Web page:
The History of the Pittsburgh Steelers' Terrible Towel

How the Yellow Rally Rag Came to Be and Why You Need One

The Terrible Towel
SteelCityHobbies/Wikimedia Commons/CC BY 2.0

Every self-respecting Pittsburgh Steelers football fan has a bright yellow towel with the words "Terrible Towel" emblazoned in black on it, but where this towel got its start might be a mystery to some fans.

Started back in a 1975 playoff game between the Baltimore Colts and Pittsburg Steelers, the tradition of bringing a bright team-colored towel to the game to generate fan excitement has long been a crowd favorite at Pittsburg games.

If you're in the city during a home game, don't miss the chance to see this championship-winning NFL team play ball—and don't forget to bring a Terrible Towel with you to Heinz Field on game day so you'll fit right in with the home fans.

Getting Fans Excited: The Yellow Towel

The idea for marketing yellow towels was the brainchild of Myron Cope, a broadcaster for the Pittsburgh Steelers. The Terrible Towel was a gimmick he created to excite the fans during a 1975 playoff football game between the Steelers and the then Baltimore Colts.

The towel was chosen because it was small, portable, and something that just about every fan could own. It's nothing fancy—just a bright yellow towel. But when those towels start waving at Steelers games, the stands literally turn to a sea of yellow that presents a strong, very visible show of support for the team, rallying the already-loud Steelers fans to a fever pitch.

Originally, any yellow or black towel brought to the game was considered part of the fun, but a marketing team in the mid-1970s decided to start branding towels with the "Terrible Towel" to sell as merchandise at the games. Fans soon flocked to the stores to buy up the official team swag, and the stands were filled with waving yellows and blacks.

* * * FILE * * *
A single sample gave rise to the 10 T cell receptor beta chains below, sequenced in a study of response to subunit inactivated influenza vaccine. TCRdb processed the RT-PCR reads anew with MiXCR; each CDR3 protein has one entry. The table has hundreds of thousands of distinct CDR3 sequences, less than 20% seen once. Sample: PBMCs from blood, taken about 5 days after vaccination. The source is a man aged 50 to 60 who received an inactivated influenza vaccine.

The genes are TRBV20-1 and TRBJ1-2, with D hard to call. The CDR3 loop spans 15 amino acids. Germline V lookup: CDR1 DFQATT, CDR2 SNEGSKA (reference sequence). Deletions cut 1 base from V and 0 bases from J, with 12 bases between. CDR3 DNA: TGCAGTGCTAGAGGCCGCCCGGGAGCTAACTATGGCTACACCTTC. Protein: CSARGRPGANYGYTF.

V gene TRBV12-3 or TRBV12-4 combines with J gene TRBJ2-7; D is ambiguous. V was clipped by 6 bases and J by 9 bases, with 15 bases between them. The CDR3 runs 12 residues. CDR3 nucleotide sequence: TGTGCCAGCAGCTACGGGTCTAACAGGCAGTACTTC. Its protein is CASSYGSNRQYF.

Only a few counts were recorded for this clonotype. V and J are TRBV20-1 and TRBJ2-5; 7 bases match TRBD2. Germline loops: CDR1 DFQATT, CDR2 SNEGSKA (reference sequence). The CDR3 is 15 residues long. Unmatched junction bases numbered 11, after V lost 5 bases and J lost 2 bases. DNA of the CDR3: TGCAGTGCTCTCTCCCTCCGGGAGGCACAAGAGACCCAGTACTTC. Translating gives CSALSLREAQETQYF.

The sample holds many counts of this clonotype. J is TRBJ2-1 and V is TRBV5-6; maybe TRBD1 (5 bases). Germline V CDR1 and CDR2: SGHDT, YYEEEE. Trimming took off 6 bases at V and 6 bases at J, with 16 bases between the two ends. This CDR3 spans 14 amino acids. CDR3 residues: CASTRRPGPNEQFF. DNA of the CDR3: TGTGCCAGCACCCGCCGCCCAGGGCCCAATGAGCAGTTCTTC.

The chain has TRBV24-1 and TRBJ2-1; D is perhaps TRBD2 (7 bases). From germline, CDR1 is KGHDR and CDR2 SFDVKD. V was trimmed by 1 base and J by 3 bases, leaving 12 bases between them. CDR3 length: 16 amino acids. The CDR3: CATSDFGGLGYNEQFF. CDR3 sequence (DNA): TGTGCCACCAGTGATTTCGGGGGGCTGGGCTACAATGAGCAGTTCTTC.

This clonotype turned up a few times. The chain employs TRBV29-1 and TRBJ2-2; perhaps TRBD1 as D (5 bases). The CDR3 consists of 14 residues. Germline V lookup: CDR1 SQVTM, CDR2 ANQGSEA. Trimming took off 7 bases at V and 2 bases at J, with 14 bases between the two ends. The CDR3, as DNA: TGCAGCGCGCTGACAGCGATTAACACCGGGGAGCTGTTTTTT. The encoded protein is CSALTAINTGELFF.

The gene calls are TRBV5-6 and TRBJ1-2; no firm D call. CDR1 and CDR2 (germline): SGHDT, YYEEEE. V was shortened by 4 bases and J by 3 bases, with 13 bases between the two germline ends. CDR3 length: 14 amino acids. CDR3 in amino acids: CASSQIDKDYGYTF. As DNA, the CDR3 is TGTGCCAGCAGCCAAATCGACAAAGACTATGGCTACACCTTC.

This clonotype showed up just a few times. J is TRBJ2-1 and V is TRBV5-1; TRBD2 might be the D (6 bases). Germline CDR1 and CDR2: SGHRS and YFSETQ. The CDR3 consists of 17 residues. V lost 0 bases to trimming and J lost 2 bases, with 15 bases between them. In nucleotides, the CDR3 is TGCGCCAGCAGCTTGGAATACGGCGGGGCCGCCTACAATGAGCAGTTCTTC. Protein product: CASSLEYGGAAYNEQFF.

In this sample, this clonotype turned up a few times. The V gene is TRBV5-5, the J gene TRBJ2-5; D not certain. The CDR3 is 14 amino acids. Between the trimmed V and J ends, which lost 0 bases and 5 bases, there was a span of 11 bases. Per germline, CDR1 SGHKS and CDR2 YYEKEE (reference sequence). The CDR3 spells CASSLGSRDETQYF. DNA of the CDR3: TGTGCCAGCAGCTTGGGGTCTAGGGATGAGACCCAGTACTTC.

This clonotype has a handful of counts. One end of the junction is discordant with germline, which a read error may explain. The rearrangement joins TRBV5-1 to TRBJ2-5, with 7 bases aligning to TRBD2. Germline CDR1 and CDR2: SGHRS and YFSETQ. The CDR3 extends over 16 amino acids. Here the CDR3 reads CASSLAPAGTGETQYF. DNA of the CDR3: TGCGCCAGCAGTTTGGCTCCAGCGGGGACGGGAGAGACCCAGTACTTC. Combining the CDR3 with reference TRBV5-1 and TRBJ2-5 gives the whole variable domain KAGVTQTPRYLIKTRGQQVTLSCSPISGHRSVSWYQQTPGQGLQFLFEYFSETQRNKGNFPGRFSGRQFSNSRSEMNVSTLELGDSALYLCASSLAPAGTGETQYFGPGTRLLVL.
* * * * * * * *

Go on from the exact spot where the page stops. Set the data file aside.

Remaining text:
How the Terrible Towel Came to Be

According to a 1995 story in the Pittsburgh Tribune-Review, before the towels were branded, people would come to local department stores and buy out all the yellow and black hand towels but leave the matching bath towels behind. Since manufacturers shipped both according to a fixed ratio of hand to bath towels, this created a bit of a conundrum.

To remedy this towel dilemma, an early, special souvenir version of the Terrible Towel was created in 1975 bearing the slogan "Official Myron Cope Terrible Towel." The towel is now available in many official versions and can be purchased from the Steelers Pro Shop, and a portion of the proceeds from the sale of the Terrible Towel benefits local Pennsylvania charities.

While you don't need to have an officially-branded Terrible Towel to be part of the fun now, having one was certainly a big deal when these towels first made an appearance in the late 1970s. You can make your own terrible towel at home, though, with a bit of black fabric paint or bleach—depending on if you want to write on a black or yellow hand towel, that is.